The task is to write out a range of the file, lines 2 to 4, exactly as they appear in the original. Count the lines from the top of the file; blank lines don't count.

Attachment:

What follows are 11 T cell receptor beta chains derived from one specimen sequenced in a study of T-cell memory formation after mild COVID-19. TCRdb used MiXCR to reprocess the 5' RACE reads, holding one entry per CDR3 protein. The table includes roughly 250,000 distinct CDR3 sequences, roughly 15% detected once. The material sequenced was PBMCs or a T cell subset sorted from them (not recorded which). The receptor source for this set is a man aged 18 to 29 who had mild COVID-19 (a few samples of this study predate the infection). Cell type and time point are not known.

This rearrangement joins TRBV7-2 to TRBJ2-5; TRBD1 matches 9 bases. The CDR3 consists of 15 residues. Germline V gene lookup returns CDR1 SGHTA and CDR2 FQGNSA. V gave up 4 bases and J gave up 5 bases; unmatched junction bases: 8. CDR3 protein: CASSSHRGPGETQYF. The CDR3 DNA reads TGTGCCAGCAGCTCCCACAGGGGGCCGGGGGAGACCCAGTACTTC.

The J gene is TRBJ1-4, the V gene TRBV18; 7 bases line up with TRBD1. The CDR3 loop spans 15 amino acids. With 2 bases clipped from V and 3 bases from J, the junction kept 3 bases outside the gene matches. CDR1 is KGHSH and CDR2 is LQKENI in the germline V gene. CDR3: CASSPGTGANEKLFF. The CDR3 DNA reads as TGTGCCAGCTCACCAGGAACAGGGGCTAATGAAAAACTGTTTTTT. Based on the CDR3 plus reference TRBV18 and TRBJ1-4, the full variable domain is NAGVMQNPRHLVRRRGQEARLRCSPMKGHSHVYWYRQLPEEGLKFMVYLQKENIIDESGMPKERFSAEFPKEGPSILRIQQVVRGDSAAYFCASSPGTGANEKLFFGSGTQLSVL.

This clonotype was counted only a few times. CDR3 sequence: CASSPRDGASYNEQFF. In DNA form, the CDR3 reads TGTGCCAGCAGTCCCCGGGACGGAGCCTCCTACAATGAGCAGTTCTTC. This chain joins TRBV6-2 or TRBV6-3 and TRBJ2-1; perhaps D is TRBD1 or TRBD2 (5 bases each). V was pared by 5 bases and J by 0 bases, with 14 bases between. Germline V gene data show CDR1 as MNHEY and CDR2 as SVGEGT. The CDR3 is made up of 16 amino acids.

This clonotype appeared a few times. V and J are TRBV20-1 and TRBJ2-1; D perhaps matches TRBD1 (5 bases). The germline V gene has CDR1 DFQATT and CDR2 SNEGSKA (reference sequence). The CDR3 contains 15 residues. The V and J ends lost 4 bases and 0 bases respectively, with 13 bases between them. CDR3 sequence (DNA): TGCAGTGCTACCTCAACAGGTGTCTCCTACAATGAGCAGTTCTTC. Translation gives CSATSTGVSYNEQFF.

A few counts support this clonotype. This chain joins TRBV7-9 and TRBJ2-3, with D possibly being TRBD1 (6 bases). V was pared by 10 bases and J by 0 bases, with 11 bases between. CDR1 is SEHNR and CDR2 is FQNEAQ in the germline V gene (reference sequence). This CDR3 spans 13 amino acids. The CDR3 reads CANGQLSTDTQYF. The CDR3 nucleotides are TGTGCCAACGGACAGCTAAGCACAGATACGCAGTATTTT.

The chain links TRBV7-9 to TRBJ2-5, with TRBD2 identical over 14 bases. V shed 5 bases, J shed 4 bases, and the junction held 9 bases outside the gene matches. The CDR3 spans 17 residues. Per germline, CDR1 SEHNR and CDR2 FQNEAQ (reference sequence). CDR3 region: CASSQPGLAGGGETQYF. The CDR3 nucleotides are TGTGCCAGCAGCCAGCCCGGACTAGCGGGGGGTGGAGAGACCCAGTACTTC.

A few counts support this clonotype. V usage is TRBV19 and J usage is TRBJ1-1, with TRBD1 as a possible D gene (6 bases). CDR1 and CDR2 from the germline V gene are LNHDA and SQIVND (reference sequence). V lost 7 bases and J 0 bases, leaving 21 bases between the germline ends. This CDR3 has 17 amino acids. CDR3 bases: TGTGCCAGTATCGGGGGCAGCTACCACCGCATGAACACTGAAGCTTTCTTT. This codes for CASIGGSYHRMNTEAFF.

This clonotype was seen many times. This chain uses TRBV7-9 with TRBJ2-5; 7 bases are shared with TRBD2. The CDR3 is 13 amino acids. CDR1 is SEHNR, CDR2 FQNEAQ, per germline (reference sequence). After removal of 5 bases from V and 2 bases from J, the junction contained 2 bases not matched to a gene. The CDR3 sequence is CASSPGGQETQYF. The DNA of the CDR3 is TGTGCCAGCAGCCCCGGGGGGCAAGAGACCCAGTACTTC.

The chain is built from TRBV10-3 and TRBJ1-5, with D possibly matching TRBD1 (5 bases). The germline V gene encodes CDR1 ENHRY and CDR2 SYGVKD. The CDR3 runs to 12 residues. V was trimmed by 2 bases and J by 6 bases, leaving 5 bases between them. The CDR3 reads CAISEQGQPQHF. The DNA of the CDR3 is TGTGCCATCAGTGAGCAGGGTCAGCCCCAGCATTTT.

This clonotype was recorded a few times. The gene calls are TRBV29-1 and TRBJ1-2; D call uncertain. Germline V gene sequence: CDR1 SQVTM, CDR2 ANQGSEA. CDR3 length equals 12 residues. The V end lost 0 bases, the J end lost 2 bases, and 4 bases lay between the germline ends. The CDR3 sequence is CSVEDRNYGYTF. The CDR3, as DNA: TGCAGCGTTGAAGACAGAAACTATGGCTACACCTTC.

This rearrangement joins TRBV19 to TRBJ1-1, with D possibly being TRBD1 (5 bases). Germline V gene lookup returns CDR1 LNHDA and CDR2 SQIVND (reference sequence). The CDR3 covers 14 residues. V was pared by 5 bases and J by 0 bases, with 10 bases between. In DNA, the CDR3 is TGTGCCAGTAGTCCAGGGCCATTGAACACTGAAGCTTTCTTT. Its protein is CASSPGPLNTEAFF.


This rearrangement joins TRBV7-2 to TRBJ2-5; TRBD1 matches 9 bases. The CDR3 consists of 15 residues. Germline V gene lookup returns CDR1 SGHTA and CDR2 FQGNSA. V gave up 4 bases and J gave up 5 bases; unmatched junction bases: 8. CDR3 protein: CASSSHRGPGETQYF. The CDR3 DNA reads TGTGCCAGCAGCTCCCACAGGGGGCCGGGGGAGACCCAGTACTTC.

The J gene is TRBJ1-4, the V gene TRBV18; 7 bases line up with TRBD1. The CDR3 loop spans 15 amino acids. With 2 bases clipped from V and 3 bases from J, the junction kept 3 bases outside the gene matches. CDR1 is KGHSH and CDR2 is LQKENI in the germline V gene. CDR3: CASSPGTGANEKLFF. The CDR3 DNA reads as TGTGCCAGCTCACCAGGAACAGGGGCTAATGAAAAACTGTTTTTT. Based on the CDR3 plus reference TRBV18 and TRBJ1-4, the full variable domain is NAGVMQNPRHLVRRRGQEARLRCSPMKGHSHVYWYRQLPEEGLKFMVYLQKENIIDESGMPKERFSAEFPKEGPSILRIQQVVRGDSAAYFCASSPGTGANEKLFFGSGTQLSVL.

This clonotype was counted only a few times. CDR3 sequence: CASSPRDGASYNEQFF. In DNA form, the CDR3 reads TGTGCCAGCAGTCCCCGGGACGGAGCCTCCTACAATGAGCAGTTCTTC. This chain joins TRBV6-2 or TRBV6-3 and TRBJ2-1; perhaps D is TRBD1 or TRBD2 (5 bases each). V was pared by 5 bases and J by 0 bases, with 14 bases between. Germline V gene data show CDR1 as MNHEY and CDR2 as SVGEGT. The CDR3 is made up of 16 amino acids.